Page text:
Tag Info

Hot answers tagged

83

Any system which had a thread for each of so many characters would run out of resources very quickly. Threads may give you access to extra processor cores but they don't make anything intrinsically more efficient, and they come with overhead. The simple answer is just to be efficient about processing each entity in the game. Don't process every entity ...


48

Dwarf Fortress is not open source, and while there is a lot of conjecture and reverse engineering that can go into how that all works, I will instead focus on some basic techniques for optimizing a 3D (not 3D graphics, 3D world) roguelike of the same type. As is the case with all video games there are a lot of smoke and mirrors that are creating the ...


39

I may be wrong, but your question makes it seem like you are missing a lot of knowledge in order to successfully write an MMO server. I know this message will likely fall on deaf ears because I was in your position when I started programming. My answer: If I were you I would start smaller. If you want to learn to write an MMO server I would do the ...


36

From this page: Well [the pathfinding] looks amazing from my end, since there's a metric ton of characters all doing it at once. TA: The dwarves themselves mostly move around with A*, with the regular old street-distance heuristic. The tricky part is that it can't really call A* if they don't know they can get there in advance, or it'll end up ...


35

The common approach for taking advantage of multiple cores is, frankly, just plain misguided. Separating your subsystems into different threads will indeed split up some of the work across multiple cores, but it has some major problems. First, it's very hard to work with. Who wants to muck around with locks and synchronization and communication and stuff ...


34

What you have here is a classic O(n²) algorithm. The root cause of your problem has nothing to do with threading and everything to do with the fact that your algorithm has a high complexity. If you haven't come across "Big O" notation before, it basically means the number of operations required to work on n elements (this is the super-simplified ...


27

There's a couple things to consider. The thread-per-subsystem route is easy to think about since the code separation is pretty apparent from the get go. However, depending on how much intercommunication your subsystems need, inter-thread communication could really kill your performance. In addition, this only scales to N cores, where N is the number of ...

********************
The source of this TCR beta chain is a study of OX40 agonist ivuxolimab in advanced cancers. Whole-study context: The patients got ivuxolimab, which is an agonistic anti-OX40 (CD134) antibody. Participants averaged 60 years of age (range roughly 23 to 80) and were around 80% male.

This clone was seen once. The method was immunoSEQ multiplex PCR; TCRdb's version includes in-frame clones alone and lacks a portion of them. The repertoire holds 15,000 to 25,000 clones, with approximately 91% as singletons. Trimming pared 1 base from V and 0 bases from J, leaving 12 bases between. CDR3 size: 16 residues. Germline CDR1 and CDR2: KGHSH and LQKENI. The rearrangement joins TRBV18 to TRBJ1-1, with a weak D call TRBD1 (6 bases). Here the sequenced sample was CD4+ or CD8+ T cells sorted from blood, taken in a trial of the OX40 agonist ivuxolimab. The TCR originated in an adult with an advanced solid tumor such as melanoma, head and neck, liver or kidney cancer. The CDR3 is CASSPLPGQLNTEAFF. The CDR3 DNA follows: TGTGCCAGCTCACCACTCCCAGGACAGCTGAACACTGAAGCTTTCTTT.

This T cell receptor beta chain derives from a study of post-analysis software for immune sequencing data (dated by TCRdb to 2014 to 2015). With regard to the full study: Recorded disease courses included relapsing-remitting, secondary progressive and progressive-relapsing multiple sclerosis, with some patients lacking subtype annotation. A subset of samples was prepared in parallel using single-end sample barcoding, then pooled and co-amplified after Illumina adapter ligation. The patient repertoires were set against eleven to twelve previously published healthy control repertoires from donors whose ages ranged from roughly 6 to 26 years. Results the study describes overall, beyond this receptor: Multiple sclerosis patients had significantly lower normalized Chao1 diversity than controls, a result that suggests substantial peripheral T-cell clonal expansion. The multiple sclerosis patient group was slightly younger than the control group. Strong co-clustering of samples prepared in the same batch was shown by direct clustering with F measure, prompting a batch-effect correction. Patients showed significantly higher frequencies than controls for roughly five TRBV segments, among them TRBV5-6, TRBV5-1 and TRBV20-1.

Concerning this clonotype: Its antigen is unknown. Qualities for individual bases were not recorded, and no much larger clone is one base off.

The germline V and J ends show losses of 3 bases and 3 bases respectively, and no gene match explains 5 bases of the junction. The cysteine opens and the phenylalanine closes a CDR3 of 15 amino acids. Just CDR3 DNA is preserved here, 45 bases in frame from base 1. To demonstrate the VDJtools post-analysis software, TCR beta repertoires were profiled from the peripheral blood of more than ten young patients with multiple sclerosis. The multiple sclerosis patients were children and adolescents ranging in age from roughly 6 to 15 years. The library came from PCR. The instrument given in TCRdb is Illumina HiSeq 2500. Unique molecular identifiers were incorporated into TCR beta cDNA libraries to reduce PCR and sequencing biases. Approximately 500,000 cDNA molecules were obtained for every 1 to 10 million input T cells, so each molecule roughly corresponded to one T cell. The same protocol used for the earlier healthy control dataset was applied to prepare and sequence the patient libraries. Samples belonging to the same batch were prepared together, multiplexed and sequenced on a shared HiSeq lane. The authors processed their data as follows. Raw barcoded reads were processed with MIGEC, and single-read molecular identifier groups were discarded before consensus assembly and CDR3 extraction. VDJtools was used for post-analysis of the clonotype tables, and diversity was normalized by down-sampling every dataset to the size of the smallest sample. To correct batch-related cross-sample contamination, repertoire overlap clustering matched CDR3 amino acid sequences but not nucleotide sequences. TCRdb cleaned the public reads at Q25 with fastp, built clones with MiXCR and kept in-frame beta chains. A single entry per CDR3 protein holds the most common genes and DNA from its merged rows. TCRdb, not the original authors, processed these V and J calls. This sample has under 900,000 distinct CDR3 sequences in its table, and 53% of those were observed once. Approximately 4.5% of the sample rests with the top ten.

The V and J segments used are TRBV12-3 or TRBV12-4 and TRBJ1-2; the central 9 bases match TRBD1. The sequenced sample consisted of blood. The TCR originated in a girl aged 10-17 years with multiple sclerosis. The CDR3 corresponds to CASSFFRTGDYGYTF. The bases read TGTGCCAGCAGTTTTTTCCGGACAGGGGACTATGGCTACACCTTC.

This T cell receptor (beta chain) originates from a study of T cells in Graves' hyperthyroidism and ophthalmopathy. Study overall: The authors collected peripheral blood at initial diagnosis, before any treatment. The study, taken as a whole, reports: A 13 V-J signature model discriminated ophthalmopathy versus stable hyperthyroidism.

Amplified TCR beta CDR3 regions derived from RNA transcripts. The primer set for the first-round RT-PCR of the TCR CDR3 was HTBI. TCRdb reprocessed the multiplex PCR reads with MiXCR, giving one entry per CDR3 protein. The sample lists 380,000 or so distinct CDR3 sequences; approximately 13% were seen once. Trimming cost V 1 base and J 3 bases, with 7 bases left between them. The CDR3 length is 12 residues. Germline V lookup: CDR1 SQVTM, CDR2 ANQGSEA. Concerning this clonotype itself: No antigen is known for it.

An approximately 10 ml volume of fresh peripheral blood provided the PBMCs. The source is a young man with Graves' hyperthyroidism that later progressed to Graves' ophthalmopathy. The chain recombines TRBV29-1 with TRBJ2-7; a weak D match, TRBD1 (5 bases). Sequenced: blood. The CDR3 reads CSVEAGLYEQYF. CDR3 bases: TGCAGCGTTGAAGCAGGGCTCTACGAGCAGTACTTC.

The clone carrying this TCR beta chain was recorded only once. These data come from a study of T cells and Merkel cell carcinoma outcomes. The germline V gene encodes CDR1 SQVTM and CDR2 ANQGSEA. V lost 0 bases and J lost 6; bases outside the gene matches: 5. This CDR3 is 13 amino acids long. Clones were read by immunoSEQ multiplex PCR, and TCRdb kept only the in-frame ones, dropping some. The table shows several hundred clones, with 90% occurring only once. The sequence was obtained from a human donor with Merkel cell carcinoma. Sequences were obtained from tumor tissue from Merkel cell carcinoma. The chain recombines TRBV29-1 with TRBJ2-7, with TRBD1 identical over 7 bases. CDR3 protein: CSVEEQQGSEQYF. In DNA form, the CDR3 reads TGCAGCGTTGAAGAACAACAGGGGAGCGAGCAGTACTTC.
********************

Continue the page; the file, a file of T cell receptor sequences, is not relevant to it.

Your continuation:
20

That question has no best answer, as it depends upon what you are trying to accomplish. The xbox has three cores and can handle a few threads before context switching overhead becomes a problem. The pc can deal with quite a few more. A lot of games have typically been single threaded for ease of programming. This is fine for most personal games. The ...


20

Ok at first glance there are some things you should try out. At first you should try to reduce your collision checks, you can do this by using some kind of spatial structure like a quadtree. This will allow you to reduce the second foreach count, as you will only query entities close the first one. Regarding your threading: Try not to create a thread every ...


15

Google's Chris Pruett talks about this issue in his Replica Island blog. Because eglSwapBuffers() is a blocking call in the GLSurfaceView thread, having game logic code in another thread allows it to run while the swap buffers call is blocking. This is important if your game is complex and you want to achieve 60 frames per second. You can download the ...


15

If anything, it's the opposite - the whole thing runs on one thread and it's now hitting the point where that is becoming the blocking factor (last time I checked!) The reason it's fast is that there's no fancy graphics. It's deceptive, but the main thing that slows stuff down is drawing things (think upwards of two thirds of a frame in AAA titles). Since ...


14

You propose running each separate "system" in parallel. The problem with this is that you will have to lock every single piece of shared state. CLARITY EDIT: When you have two parallel operations using all of the same data, lock contention and synchronization is going to slow things down so that you're not gaining many benefits from the parallelization. ...


13

I highly recommend that you have a render thread (using Canvas/OpenGL ES, Canvas is probably a little bit easier to setup) and a game thread where you put your game logic. To actually "load" the game you can create a GameEngine class and make that the central point of your application. When your renderer is ready to go you can create a callback to the ...


12

Some intel resources. http://software.intel.com/en-us/articles/designing-the-framework-of-a-parallel-game-engine/ http://software.intel.com/en-us/videos/dont-dread-threads-part-1/


12